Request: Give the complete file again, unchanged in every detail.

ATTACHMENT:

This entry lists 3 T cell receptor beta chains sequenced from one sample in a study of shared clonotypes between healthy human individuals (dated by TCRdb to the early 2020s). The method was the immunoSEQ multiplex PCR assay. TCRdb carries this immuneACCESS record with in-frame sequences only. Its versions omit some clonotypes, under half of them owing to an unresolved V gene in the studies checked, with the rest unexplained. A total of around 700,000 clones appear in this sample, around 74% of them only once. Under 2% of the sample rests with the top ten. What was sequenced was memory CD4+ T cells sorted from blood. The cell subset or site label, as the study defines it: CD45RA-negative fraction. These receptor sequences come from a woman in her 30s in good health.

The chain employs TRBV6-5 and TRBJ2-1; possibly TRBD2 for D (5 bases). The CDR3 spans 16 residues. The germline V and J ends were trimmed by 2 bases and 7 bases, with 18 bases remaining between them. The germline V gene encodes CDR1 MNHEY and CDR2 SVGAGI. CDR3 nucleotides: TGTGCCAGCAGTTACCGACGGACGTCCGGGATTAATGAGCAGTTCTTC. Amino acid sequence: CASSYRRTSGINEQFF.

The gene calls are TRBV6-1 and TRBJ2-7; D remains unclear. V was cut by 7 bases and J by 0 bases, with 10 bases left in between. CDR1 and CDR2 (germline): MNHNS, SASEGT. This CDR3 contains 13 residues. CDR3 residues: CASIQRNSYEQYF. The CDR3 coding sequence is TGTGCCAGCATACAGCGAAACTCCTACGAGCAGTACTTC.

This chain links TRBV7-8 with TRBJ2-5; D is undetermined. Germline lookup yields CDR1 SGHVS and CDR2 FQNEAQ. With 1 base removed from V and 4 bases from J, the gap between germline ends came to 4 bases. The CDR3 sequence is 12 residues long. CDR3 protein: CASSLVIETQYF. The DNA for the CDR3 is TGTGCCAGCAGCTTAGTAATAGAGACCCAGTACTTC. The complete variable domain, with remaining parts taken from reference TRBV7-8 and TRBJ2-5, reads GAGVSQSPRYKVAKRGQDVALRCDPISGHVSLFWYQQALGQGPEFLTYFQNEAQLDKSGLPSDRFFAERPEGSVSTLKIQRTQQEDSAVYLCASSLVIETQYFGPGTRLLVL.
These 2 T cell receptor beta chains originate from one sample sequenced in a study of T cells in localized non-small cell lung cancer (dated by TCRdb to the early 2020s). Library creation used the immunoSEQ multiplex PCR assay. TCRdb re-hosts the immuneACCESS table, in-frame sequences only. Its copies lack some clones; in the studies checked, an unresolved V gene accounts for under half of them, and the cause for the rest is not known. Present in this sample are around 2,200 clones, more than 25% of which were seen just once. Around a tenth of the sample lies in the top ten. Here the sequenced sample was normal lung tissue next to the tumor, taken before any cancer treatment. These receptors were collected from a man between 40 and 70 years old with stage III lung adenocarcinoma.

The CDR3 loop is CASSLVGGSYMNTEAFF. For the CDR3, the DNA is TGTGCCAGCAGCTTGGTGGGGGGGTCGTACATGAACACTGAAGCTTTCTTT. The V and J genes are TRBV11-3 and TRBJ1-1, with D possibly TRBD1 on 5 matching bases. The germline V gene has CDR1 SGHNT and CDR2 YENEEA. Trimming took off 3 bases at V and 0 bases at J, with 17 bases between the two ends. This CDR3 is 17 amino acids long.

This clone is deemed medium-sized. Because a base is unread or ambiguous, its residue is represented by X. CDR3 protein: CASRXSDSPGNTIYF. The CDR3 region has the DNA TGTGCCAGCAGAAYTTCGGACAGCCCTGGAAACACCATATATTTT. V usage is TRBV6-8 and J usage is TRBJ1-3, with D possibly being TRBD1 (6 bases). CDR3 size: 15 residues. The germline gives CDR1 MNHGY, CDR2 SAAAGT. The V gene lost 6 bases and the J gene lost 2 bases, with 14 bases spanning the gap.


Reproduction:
This entry lists 3 T cell receptor beta chains sequenced from one sample in a study of shared clonotypes between healthy human individuals (dated by TCRdb to the early 2020s). The method was the immunoSEQ multiplex PCR assay. TCRdb carries this immuneACCESS record with in-frame sequences only. Its versions omit some clonotypes, under half of them owing to an unresolved V gene in the studies checked, with the rest unexplained. A total of around 700,000 clones appear in this sample, around 74% of them only once. Under 2% of the sample rests with the top ten. What was sequenced was memory CD4+ T cells sorted from blood. The cell subset or site label, as the study defines it: CD45RA-negative fraction. These receptor sequences come from a woman in her 30s in good health.

The chain employs TRBV6-5 and TRBJ2-1; possibly TRBD2 for D (5 bases). The CDR3 spans 16 residues. The germline V and J ends were trimmed by 2 bases and 7 bases, with 18 bases remaining between them. The germline V gene encodes CDR1 MNHEY and CDR2 SVGAGI. CDR3 nucleotides: TGTGCCAGCAGTTACCGACGGACGTCCGGGATTAATGAGCAGTTCTTC. Amino acid sequence: CASSYRRTSGINEQFF.

The gene calls are TRBV6-1 and TRBJ2-7; D remains unclear. V was cut by 7 bases and J by 0 bases, with 10 bases left in between. CDR1 and CDR2 (germline): MNHNS, SASEGT. This CDR3 contains 13 residues. CDR3 residues: CASIQRNSYEQYF. The CDR3 coding sequence is TGTGCCAGCATACAGCGAAACTCCTACGAGCAGTACTTC.

This chain links TRBV7-8 with TRBJ2-5; D is undetermined. Germline lookup yields CDR1 SGHVS and CDR2 FQNEAQ. With 1 base removed from V and 4 bases from J, the gap between germline ends came to 4 bases. The CDR3 sequence is 12 residues long. CDR3 protein: CASSLVIETQYF. The DNA for the CDR3 is TGTGCCAGCAGCTTAGTAATAGAGACCCAGTACTTC. The complete variable domain, with remaining parts taken from reference TRBV7-8 and TRBJ2-5, reads GAGVSQSPRYKVAKRGQDVALRCDPISGHVSLFWYQQALGQGPEFLTYFQNEAQLDKSGLPSDRFFAERPEGSVSTLKIQRTQQEDSAVYLCASSLVIETQYFGPGTRLLVL.
These 2 T cell receptor beta chains originate from one sample sequenced in a study of T cells in localized non-small cell lung cancer (dated by TCRdb to the early 2020s). Library creation used the immunoSEQ multiplex PCR assay. TCRdb re-hosts the immuneACCESS table, in-frame sequences only. Its copies lack some clones; in the studies checked, an unresolved V gene accounts for under half of them, and the cause for the rest is not known. Present in this sample are around 2,200 clones, more than 25% of which were seen just once. Around a tenth of the sample lies in the top ten. Here the sequenced sample was normal lung tissue next to the tumor, taken before any cancer treatment. These receptors were collected from a man between 40 and 70 years old with stage III lung adenocarcinoma.

The CDR3 loop is CASSLVGGSYMNTEAFF. For the CDR3, the DNA is TGTGCCAGCAGCTTGGTGGGGGGGTCGTACATGAACACTGAAGCTTTCTTT. The V and J genes are TRBV11-3 and TRBJ1-1, with D possibly TRBD1 on 5 matching bases. The germline V gene has CDR1 SGHNT and CDR2 YENEEA. Trimming took off 3 bases at V and 0 bases at J, with 17 bases between the two ends. This CDR3 is 17 amino acids long.

This clone is deemed medium-sized. Because a base is unread or ambiguous, its residue is represented by X. CDR3 protein: CASRXSDSPGNTIYF. The CDR3 region has the DNA TGTGCCAGCAGAAYTTCGGACAGCCCTGGAAACACCATATATTTT. V usage is TRBV6-8 and J usage is TRBJ1-3, with D possibly being TRBD1 (6 bases). CDR3 size: 15 residues. The germline gives CDR1 MNHGY, CDR2 SAAAGT. The V gene lost 6 bases and the J gene lost 2 bases, with 14 bases spanning the gap.